I’ve learned to look for the good, the humour, the fun, in everything. It’s about getting of the beaten track. Walking down that alley. Going around that corner. Just because it’s there. I adore exploring and talking and discovering.

I’ve thought long and hard about success and failure. I’ve had my share of both. By conventional standards and expectations it could be said that I’m a failure but I thankfully no longer hold conventional standards as my yardstick.

I’m still standing. I’m still smiling. And I have new goals and aspirations.

I feel that I have lived several lifetimes in my 50 years and I am looking forward to seeing what the next few lifetimes bring.

For me:

I will continue to care.

I will continue to communicate.

I will continue to listen and to learn.

I will continue to be open.

I will continue to risk being hurt.

I will continue to tell people I value them.

I will continue to tell people I love them.

I will continue to trust.

I will continue to wander and to wonder.

I will continue to be the best Simon I can be.

^SD

Thoughts: Dealing with Annoyance

It’s sure been an interesting time in my life.

Processing the passing of my birth mother has been a bit of a big deal for me. I was able to be in the moment as well as being somewhat out-of-body at the same time, dealing with the various stages of grief that one goes through.

And now I’m in the stage of Annoyance.

Annoyance is the feeling you get when someone or some thing makes you fairly angry or irritated.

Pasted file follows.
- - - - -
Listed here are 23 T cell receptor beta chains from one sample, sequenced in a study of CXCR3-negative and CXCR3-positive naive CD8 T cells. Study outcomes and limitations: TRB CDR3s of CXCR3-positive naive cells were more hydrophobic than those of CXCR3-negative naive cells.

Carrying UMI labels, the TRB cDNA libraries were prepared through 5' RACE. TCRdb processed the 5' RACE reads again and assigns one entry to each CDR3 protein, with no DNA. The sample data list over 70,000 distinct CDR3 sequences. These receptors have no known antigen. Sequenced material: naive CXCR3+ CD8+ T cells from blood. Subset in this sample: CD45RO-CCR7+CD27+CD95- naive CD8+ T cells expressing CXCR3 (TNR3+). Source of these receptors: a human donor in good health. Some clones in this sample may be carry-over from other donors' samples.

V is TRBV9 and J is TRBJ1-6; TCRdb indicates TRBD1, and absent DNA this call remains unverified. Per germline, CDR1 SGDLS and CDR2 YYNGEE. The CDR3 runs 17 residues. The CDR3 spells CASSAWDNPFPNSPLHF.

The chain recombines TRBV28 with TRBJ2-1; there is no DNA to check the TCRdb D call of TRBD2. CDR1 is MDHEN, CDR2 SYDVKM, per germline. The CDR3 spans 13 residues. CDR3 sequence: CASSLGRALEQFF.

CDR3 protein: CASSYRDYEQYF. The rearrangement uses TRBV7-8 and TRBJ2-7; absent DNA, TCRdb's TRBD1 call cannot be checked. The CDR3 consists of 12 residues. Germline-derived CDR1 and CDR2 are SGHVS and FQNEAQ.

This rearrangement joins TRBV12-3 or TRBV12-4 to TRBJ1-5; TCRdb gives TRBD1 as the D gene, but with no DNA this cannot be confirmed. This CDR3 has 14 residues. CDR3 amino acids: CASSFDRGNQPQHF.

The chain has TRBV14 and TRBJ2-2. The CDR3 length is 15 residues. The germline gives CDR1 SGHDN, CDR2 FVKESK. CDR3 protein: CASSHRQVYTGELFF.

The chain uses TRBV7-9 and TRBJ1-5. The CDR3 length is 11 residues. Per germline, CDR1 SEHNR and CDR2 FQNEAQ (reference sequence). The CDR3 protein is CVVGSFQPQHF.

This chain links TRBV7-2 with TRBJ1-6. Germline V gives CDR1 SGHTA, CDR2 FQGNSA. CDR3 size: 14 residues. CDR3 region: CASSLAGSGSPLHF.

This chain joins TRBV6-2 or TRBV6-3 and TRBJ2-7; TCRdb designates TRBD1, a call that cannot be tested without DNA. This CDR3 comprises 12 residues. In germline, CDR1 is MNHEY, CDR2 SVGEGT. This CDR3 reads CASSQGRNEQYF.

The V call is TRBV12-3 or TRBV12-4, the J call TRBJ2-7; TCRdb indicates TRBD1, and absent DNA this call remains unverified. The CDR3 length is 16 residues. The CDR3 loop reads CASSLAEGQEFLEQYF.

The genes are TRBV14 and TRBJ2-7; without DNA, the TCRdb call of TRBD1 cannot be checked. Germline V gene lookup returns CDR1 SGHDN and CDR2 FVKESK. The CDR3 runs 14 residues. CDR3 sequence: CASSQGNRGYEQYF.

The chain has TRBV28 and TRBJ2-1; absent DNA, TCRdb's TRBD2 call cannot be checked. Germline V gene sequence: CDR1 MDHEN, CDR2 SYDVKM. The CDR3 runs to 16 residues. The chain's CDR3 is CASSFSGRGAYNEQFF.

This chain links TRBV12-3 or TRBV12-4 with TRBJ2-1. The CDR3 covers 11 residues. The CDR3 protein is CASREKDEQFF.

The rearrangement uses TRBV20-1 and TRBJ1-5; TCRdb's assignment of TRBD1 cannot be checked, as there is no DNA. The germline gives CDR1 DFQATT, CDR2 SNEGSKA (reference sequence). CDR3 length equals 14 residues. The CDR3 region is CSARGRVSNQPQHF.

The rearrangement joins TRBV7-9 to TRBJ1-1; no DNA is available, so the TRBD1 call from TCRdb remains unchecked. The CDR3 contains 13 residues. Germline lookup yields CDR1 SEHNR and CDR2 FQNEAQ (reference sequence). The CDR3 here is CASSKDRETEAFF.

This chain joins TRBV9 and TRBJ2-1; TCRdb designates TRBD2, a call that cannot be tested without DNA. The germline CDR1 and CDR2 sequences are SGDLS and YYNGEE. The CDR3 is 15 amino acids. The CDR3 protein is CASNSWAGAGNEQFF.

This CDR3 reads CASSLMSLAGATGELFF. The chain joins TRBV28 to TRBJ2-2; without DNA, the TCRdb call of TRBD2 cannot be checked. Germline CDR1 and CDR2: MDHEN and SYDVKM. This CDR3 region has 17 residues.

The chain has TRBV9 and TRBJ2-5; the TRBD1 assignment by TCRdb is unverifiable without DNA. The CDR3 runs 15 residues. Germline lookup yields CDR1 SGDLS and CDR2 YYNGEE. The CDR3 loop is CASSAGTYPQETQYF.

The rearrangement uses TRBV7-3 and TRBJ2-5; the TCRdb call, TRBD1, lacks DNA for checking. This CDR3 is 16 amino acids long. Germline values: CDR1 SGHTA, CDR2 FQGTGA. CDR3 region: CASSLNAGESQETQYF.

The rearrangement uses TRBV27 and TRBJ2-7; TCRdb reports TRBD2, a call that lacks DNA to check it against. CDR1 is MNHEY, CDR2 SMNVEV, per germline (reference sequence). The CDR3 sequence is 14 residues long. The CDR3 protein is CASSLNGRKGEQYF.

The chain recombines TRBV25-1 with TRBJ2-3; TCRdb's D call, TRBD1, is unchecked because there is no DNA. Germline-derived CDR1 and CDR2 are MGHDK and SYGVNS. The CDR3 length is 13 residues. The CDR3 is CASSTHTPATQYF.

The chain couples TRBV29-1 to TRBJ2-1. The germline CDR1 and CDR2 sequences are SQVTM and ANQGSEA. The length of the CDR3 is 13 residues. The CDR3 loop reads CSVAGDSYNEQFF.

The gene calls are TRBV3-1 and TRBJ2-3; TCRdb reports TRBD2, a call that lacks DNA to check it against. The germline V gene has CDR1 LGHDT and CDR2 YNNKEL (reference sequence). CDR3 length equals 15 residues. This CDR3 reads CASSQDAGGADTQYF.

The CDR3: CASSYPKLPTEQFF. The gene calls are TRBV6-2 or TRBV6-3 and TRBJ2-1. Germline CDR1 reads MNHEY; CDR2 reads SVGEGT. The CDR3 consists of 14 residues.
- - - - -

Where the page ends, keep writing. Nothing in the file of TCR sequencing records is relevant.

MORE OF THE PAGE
My mother has annoyed me. Yes, it’s a purely selfish response but I’m annoyed. I’m annoyed that she’s gone. And what’s worse is that she hated to annoy anybody. Which is partly why she is now gone. She didn’t want to be a bother so didn’t call her doctor for three days when she should have. Sigh. Lessons learned.

So how have I been dealing with this particular annoyance?

Well, I recognise that the source of it is completely out of my control so all I can really do is focus on the good things. The little time we did have. The memories. The fact that I was able to meet her and that she was able to meet her grandchildren. This is pure. And it is healing.

On reflection, I have learned over the last few years that I have an incredible resilience. I don’t get stressed about things. I don’t really get angry. I have learned to keep my mouth shut and listen (mostly). And consider my response to stimuli rather than react.

Yes, I have been living through the consequences of decisions that I made in the past – owning it, accepting it, growing from it, moving forward.

Yes, I have been impacted hugely by the actions of others. But I recognise that I have no control over other people and what they do or what they say. I don’t necessarily know their stories. Their pain. Their stressors. All I can do is look for the good in the situation.

This approach prevents me from burning bridges or removing people from my life on an emotional whim. Don’t get me wrong though – I am very good at recognising and understanding when a person is toxic for me and I have no energy in my tank to continue to give to them. Thankfully this doesn’t occur very often.